i have a body
and I am grateful,
as I find it to be a very useful instrument
for expressing love, strength, flexibility, grace
but, I am not my body…
– Kate Mullane Robertson
Worked as a collage the Frigid Divas collection series is finished in a glass frame. Oil on wood in three levels with elaborate knitting elements opens several interpretation layers. The typical diva profile is enhanced by a three-quarter profile, allowing for the first time eye contact. The bare breast carries with it a strong element of eroticism and provocation, in then meantime, showing also a new level of vulnerability, openness and femininity.
Playing with expectations has grown primarily around the component of irony. Self-deprecation is clearest in the Epodic Diva: the wintry backdrop, the impudent, lascivious look, the funny knitted fox fur, framed by the Financial Times, puts together a not entirely serious ensemble. The Dactylic Diva, which is shown with a hipster hat, while in the background Elisabeth Browning’s passionate poem from the “Sonnets from the Portuguese” is scratched into the background, reflects on a match with modern and past media.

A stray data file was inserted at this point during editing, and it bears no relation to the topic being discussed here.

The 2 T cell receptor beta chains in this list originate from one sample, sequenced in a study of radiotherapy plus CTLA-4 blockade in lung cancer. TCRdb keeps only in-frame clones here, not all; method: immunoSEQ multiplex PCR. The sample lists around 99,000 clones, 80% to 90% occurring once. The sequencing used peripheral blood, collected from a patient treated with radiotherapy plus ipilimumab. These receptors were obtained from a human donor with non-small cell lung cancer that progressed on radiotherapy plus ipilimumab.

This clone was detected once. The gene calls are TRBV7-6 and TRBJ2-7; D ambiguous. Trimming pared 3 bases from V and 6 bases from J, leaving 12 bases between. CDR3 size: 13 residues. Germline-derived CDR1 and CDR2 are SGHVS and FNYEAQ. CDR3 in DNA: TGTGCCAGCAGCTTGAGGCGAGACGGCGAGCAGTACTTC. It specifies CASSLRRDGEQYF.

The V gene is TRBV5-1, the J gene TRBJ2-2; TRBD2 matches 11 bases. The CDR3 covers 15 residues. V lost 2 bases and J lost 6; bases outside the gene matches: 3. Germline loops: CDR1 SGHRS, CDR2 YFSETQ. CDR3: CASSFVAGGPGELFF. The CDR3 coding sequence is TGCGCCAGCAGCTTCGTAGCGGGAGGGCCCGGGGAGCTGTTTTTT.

Although they could not be more deliberate, the paintings communicate the distinct feeling of having already been altered by time. This is due both to the objects Miki often employs as well as the delicate way she assembles them. Detailed, intimate and in a seemingly transient state Miki’s subjects are often ambiguous, and the scale of details entices one to look more carefully and consider the image further. It is impossible not to think of stereotypes of our time, always changing depending on one’s perspective. Yet whilst the subject matter appears ephemeral, the materiality of the painting reinforces its permanence, cementing in time what would otherwise be fleeting.
The backdrop carvings of the Dactylic Diva read a poem from
Elizabeth Barrett Browning (1806–61) Sonnets from the Portuguese, IV:
THOU hast thy calling to some palace-floor,
Most gracious singer of high poems! where
The dancers will break footing, from the care
Of watching up thy pregnant lips for more.
And dost thou lift this house’s latch too poor
For hand of thine? and canst thou think and bear
To let thy music drop here unaware
In folds of golden fulness at my door?
Look up and see the casement broken in,
The bats and owlets builders in the roof!
My cricket chirps against thy mandolin.
Hush, call no echo up in further proof
Of desolation! there ’s a voice within
That weeps … as thou must sing … alone, aloof.